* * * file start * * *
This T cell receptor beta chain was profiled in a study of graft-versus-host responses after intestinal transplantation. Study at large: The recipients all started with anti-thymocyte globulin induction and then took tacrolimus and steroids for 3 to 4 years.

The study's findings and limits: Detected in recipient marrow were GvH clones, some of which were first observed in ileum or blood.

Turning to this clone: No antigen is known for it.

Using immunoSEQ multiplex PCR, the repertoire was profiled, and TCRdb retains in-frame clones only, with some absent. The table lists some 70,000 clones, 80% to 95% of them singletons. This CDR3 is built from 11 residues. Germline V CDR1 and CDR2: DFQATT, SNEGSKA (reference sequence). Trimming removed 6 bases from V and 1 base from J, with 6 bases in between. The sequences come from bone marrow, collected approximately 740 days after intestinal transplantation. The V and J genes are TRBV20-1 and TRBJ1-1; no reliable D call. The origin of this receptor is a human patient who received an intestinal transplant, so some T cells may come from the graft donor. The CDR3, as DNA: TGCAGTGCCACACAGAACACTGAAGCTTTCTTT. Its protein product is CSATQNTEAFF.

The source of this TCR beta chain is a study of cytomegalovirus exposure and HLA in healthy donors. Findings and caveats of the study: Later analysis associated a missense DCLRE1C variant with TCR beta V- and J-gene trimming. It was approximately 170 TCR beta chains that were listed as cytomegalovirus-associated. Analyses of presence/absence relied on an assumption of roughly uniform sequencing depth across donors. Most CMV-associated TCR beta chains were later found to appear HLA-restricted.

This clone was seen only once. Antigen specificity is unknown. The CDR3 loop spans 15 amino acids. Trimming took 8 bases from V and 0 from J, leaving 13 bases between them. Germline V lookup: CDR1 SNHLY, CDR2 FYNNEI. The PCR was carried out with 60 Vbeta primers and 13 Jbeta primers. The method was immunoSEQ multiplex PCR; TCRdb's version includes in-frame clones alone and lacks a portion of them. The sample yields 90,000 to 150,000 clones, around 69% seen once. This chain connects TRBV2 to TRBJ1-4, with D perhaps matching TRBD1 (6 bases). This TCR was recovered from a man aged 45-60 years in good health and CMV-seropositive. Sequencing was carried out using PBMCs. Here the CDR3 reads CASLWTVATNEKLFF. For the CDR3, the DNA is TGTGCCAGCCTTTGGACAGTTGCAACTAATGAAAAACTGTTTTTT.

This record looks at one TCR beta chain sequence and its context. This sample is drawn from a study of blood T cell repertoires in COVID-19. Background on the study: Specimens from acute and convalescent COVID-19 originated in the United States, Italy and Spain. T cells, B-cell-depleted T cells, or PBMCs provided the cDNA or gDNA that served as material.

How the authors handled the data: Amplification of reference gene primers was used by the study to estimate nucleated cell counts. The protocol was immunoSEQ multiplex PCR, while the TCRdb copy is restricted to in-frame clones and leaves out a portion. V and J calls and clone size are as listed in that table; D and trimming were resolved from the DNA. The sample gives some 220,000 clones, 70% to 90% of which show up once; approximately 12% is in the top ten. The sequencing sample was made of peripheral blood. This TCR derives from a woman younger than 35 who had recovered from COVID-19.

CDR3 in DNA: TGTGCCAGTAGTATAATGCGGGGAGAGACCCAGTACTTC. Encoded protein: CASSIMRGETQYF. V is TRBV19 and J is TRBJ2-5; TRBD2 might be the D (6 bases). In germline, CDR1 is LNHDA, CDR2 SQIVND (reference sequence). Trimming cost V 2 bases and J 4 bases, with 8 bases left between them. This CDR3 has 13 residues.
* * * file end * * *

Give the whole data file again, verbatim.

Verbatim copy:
This T cell receptor beta chain was profiled in a study of graft-versus-host responses after intestinal transplantation. Study at large: The recipients all started with anti-thymocyte globulin induction and then took tacrolimus and steroids for 3 to 4 years.

The study's findings and limits: Detected in recipient marrow were GvH clones, some of which were first observed in ileum or blood.

Turning to this clone: No antigen is known for it.

Using immunoSEQ multiplex PCR, the repertoire was profiled, and TCRdb retains in-frame clones only, with some absent. The table lists some 70,000 clones, 80% to 95% of them singletons. This CDR3 is built from 11 residues. Germline V CDR1 and CDR2: DFQATT, SNEGSKA (reference sequence). Trimming removed 6 bases from V and 1 base from J, with 6 bases in between. The sequences come from bone marrow, collected approximately 740 days after intestinal transplantation. The V and J genes are TRBV20-1 and TRBJ1-1; no reliable D call. The origin of this receptor is a human patient who received an intestinal transplant, so some T cells may come from the graft donor. The CDR3, as DNA: TGCAGTGCCACACAGAACACTGAAGCTTTCTTT. Its protein product is CSATQNTEAFF.

The source of this TCR beta chain is a study of cytomegalovirus exposure and HLA in healthy donors. Findings and caveats of the study: Later analysis associated a missense DCLRE1C variant with TCR beta V- and J-gene trimming. It was approximately 170 TCR beta chains that were listed as cytomegalovirus-associated. Analyses of presence/absence relied on an assumption of roughly uniform sequencing depth across donors. Most CMV-associated TCR beta chains were later found to appear HLA-restricted.

This clone was seen only once. Antigen specificity is unknown. The CDR3 loop spans 15 amino acids. Trimming took 8 bases from V and 0 from J, leaving 13 bases between them. Germline V lookup: CDR1 SNHLY, CDR2 FYNNEI. The PCR was carried out with 60 Vbeta primers and 13 Jbeta primers. The method was immunoSEQ multiplex PCR; TCRdb's version includes in-frame clones alone and lacks a portion of them. The sample yields 90,000 to 150,000 clones, around 69% seen once. This chain connects TRBV2 to TRBJ1-4, with D perhaps matching TRBD1 (6 bases). This TCR was recovered from a man aged 45-60 years in good health and CMV-seropositive. Sequencing was carried out using PBMCs. Here the CDR3 reads CASLWTVATNEKLFF. For the CDR3, the DNA is TGTGCCAGCCTTTGGACAGTTGCAACTAATGAAAAACTGTTTTTT.

This record looks at one TCR beta chain sequence and its context. This sample is drawn from a study of blood T cell repertoires in COVID-19. Background on the study: Specimens from acute and convalescent COVID-19 originated in the United States, Italy and Spain. T cells, B-cell-depleted T cells, or PBMCs provided the cDNA or gDNA that served as material.

How the authors handled the data: Amplification of reference gene primers was used by the study to estimate nucleated cell counts. The protocol was immunoSEQ multiplex PCR, while the TCRdb copy is restricted to in-frame clones and leaves out a portion. V and J calls and clone size are as listed in that table; D and trimming were resolved from the DNA. The sample gives some 220,000 clones, 70% to 90% of which show up once; approximately 12% is in the top ten. The sequencing sample was made of peripheral blood. This TCR derives from a woman younger than 35 who had recovered from COVID-19.

CDR3 in DNA: TGTGCCAGTAGTATAATGCGGGGAGAGACCCAGTACTTC. Encoded protein: CASSIMRGETQYF. V is TRBV19 and J is TRBJ2-5; TRBD2 might be the D (6 bases). In germline, CDR1 is LNHDA, CDR2 SQIVND (reference sequence). Trimming cost V 2 bases and J 4 bases, with 8 bases left between them. This CDR3 has 13 residues.